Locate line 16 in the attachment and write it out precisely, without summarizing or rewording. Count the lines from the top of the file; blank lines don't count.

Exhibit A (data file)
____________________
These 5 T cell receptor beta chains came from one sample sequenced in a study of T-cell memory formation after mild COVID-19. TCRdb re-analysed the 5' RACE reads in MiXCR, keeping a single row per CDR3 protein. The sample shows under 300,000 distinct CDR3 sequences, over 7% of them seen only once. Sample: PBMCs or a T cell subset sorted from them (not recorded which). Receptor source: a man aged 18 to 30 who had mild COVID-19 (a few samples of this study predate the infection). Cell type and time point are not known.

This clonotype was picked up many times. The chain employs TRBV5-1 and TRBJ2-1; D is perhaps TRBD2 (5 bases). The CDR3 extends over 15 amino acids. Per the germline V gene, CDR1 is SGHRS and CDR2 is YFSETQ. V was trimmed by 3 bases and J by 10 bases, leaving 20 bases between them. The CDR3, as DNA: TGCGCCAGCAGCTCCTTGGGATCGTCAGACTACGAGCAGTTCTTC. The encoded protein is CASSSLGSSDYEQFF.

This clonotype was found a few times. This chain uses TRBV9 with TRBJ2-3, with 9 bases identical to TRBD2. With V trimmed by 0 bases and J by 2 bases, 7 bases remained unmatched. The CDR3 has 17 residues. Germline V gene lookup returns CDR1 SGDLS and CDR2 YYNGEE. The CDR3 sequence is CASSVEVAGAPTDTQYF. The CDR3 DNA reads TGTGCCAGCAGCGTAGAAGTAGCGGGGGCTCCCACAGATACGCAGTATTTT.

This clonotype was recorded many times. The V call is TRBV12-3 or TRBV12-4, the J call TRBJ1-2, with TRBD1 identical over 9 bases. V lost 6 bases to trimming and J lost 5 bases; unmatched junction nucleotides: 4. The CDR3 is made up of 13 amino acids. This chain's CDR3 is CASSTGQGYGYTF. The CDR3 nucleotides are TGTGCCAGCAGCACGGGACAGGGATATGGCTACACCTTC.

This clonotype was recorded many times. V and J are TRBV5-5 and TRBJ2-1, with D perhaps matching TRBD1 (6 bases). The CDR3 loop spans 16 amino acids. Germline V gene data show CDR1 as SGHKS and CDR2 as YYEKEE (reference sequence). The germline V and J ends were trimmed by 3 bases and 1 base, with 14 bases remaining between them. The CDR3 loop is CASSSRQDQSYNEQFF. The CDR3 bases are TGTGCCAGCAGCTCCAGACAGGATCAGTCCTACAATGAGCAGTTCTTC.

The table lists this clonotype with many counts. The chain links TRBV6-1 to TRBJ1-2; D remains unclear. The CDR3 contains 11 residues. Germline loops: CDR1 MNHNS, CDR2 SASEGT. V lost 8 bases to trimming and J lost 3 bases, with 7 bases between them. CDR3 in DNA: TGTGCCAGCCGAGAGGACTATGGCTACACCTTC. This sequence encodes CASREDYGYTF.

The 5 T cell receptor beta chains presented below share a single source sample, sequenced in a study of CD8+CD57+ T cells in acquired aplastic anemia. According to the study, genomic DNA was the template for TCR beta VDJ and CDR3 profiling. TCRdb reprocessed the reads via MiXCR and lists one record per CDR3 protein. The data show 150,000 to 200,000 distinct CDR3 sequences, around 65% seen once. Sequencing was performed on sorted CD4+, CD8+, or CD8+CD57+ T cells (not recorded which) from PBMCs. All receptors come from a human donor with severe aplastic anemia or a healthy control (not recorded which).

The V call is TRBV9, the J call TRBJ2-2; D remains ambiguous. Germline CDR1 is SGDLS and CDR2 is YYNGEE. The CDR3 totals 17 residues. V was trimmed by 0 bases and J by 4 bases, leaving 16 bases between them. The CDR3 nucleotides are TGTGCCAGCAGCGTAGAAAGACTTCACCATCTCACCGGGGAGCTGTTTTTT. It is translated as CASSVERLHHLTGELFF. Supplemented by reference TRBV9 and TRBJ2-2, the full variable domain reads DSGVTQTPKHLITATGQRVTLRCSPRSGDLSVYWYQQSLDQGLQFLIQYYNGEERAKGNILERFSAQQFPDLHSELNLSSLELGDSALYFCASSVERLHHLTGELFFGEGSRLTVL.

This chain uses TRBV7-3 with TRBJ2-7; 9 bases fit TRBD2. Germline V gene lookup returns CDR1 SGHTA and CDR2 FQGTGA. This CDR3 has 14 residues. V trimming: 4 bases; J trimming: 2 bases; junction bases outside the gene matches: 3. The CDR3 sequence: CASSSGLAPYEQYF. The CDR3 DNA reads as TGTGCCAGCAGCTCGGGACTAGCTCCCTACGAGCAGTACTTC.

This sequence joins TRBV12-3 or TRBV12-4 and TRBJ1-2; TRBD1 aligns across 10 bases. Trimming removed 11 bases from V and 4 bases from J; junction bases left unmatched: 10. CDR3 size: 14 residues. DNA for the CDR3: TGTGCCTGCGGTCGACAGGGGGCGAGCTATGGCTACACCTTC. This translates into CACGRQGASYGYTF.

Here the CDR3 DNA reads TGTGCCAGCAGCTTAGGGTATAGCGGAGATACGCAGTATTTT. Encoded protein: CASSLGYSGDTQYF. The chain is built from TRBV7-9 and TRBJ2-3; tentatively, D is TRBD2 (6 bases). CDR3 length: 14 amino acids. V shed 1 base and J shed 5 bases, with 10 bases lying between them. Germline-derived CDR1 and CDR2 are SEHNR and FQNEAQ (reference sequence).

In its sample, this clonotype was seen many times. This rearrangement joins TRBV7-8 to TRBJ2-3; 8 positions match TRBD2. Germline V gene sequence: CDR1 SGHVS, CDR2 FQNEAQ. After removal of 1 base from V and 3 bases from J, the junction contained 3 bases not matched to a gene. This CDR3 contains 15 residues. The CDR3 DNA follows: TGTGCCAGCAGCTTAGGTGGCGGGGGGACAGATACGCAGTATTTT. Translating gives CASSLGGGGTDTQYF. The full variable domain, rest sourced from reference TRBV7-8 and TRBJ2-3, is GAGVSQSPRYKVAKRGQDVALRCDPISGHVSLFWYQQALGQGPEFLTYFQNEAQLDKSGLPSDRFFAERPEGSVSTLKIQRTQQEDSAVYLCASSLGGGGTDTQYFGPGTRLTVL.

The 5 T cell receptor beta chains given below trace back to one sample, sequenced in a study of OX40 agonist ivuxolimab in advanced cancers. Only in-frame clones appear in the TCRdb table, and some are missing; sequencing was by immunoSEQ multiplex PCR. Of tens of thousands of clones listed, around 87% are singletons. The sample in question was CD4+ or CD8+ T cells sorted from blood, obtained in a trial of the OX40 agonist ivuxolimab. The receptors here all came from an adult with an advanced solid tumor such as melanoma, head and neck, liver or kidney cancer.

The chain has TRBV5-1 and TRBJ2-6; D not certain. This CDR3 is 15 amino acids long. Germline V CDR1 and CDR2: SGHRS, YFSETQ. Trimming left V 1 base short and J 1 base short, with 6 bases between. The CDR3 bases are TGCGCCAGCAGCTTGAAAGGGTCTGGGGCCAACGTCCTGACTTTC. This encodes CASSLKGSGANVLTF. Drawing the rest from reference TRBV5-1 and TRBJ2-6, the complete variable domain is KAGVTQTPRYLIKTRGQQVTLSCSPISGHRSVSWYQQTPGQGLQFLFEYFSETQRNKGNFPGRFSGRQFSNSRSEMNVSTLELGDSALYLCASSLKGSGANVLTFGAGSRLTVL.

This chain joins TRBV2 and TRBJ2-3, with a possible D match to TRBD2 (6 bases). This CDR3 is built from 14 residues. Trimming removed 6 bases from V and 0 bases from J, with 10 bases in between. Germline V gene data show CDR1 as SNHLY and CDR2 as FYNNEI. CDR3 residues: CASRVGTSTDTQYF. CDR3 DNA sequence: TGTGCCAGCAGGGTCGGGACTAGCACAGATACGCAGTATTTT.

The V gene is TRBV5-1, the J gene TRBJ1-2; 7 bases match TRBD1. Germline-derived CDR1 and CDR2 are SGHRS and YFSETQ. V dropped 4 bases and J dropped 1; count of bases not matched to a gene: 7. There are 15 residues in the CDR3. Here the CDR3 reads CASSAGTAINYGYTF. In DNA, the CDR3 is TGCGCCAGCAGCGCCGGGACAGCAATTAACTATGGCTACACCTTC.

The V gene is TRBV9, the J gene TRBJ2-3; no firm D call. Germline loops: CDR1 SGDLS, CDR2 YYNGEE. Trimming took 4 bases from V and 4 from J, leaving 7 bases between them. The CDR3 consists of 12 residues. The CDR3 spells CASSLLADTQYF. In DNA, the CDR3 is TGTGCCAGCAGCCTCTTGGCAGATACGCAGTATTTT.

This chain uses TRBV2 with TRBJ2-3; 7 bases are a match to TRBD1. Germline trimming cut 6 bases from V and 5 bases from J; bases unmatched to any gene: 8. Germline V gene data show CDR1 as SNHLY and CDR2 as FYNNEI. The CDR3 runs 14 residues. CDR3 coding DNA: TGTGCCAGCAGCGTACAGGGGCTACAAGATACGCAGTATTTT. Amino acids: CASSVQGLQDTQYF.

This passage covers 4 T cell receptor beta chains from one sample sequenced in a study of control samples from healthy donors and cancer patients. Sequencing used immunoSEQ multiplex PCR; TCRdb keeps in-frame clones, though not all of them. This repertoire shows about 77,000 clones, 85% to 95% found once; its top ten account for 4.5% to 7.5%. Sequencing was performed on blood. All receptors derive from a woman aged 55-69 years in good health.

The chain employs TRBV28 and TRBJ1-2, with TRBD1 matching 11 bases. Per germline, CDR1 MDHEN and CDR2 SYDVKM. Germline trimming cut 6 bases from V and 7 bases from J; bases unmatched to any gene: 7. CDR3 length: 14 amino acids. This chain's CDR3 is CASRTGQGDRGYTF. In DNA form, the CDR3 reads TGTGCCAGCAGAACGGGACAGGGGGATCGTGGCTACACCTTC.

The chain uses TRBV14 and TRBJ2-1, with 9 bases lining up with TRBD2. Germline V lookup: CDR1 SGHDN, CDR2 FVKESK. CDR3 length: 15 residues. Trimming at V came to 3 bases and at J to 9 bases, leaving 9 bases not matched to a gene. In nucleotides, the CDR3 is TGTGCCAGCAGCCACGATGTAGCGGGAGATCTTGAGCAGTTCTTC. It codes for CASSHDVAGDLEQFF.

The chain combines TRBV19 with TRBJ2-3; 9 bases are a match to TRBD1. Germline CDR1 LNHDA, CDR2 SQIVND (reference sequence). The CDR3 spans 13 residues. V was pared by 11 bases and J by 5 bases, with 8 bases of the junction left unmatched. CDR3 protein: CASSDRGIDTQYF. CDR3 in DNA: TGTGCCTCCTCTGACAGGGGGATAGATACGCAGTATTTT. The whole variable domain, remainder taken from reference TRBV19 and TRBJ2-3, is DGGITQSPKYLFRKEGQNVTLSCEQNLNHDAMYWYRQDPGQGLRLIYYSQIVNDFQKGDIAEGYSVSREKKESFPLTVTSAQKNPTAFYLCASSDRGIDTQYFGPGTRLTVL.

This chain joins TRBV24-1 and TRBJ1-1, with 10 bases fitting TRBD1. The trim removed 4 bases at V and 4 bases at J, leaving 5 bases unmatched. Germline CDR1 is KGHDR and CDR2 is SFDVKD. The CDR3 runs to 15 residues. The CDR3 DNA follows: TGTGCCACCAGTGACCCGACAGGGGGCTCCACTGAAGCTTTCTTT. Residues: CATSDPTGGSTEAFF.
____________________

The V gene is TRBV5-1, the J gene TRBJ1-2; 7 bases match TRBD1. Germline-derived CDR1 and CDR2 are SGHRS and YFSETQ. V dropped 4 bases and J dropped 1; count of bases not matched to a gene: 7. There are 15 residues in the CDR3. Here the CDR3 reads CASSAGTAINYGYTF. In DNA, the CDR3 is TGCGCCAGCAGCGCCGGGACAGCAATTAACTATGGCTACACCTTC.